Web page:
2. Having strict, black-and-white goals and metrics to track. Specifically, a success formula that the new salesperson can live by and the manager overseeing that individual can hold them accountable.
    3. And lastly, weekly coaching and training focused on improving their sales skills and gaps in competencies (which you would identify using a pre-hire assessment). Most organizations know and understand that training around company policies, techniques, products, etc. is critical. But for the new hire to successfully sell for your business, problem areas within their sales process also need to be addressed.

Questions 2: Without the sales-specific pre-hire assessment information, how difficult would it be for anyone to effectively onboard a new hire? Additionally, without analytics like their personal Sales DNA or Will to Sell, what does the typical coaching look like or sound like between the manager and new hire?

Answer: The short answer is very difficult. Here’s why- all salespeople, regardless of experience, come with some gaps in skills or personal beliefs that impact their sales process. If you don’t know what those specific problem areas are, it becomes a matter of guessing, which is never effective. You could have hired a highly competent salesperson, but if you don’t know how to address and coach their weak spots, they will struggle to succeed in your business. The coaching that does take place when things like Sales DNA or Will to Sell aren’t available tends to be more general management. The manager or coach of this new hire will often listen to a problem, assume they know the exact cause based on their personal experience and correct the new salesperson in a “this is how it should be done” fashion. Eventually, the new hire and the sales manager become frustrated because very little progress is made. The job becomes much easier when you start with this information in front of you.

Click Here for Additional Hiring Tools!

Question 3: You mentioned as one of your three factors the idea of having a goal that the salesperson owns and building a success formula to match. Tell me more about those two things and why it’s critical to successful onboarding.

Answer: The goals set for a new salesperson are often too general. Typically, success standards for a new hire can leave a lot up to interpretation. The common thought from a management perspective is “we’ll put these goals in place, but if they don’t hit them… Well, we’ll cross that bridge when we get there.” And that’s a dangerous, perpetuating cycle. That’s how you end up keeping unsuccessful salespeople on your team long after they should be let go. Having specific metrics in place lets everyone know right from the start that if certain things are incomplete after the first 90 days, the new hire has not been successful, and they will be penalized. It doesn’t have to be anything crazy; simple metrics like attending every sales meeting, completing all internal and product training within 90 days, making 50 calls a week, etc., should be considered non-negotiable. If they're unable to hit these standards, that gives you a pretty clear idea of what working with them for the long run is going to be like. Using a success formula helps you identify what those standards and metrics need to be.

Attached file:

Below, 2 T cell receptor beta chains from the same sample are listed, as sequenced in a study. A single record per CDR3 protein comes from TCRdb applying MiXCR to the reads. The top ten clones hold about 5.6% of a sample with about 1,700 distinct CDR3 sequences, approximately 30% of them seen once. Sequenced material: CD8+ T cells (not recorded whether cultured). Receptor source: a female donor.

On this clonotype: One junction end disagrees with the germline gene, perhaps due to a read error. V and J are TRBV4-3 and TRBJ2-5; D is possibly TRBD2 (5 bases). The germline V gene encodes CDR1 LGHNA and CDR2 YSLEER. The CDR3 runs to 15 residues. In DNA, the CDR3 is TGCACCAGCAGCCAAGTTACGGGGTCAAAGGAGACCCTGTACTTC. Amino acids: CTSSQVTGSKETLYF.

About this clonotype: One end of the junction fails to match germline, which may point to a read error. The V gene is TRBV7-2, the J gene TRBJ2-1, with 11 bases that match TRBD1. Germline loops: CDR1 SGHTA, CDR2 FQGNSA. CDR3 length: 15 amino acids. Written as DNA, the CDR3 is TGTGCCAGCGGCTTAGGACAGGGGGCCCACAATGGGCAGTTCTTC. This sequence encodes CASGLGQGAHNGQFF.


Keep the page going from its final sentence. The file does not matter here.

Question 4: Every week, for a minimum of 13 weeks, you talk to and coach new hires. What I find interesting is that you schedule just 15 minutes each week. Our readership might be wondering, why 15 minutes and what can you possibly accomplish?

Answer: To start, 15 minutes is about 5 minutes beyond the attention span of the average salesperson. Anything much longer than that, and they start to lose focus and interest. My goal is to make our short time together as impactful as possible. We specifically focus on current opportunities in the pipeline and game planning for the next step with those prospects. I help them develop their process and pre-call plan, and we spend time roleplaying. I also listen for and refute excuse-making so we get to the real issues as quickly as possible. A coaching session that lasts more than 15-20 minutes is not going to be hugely effective as there is a lot of information for this person to digest and then try to implement. Biting off a piece at a time is going to be your best bet.

Question 5: In closing, what would you offer our readership, perhaps to help them improve the probability of success for future new hires?

Answer: I said it once, but it’s worth repeating- start by using a pre-hire assessment, preferably a sales-specific assessment. It will give you many of the details and analytics you need and provides you with a good roadmap for training and development. If you are interested in a tool like the one from Objective Management Group, click here or the button below for a free trial. Lastly, develop a plan and the success metrics we discussed earlier and commit to them! It will immediately start to positively impact your onboarding process and the success of your new hire.

Trial the Highly-Predictive  Pre-Hire Sales Assessment

Topics: success formula, pre-hire evaluations, sales assessments, increase sales, hire better salespeople, sales onboarding

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    About our Blog

    Founder and CLO Tony Cole has been working with financial firms for more than 25 years to help them close their sales opportunity gap.  He is a master at using science based data and finely honed coaching strategies to help build effective sales teams.  Don’t miss his weekly sales management blog insights.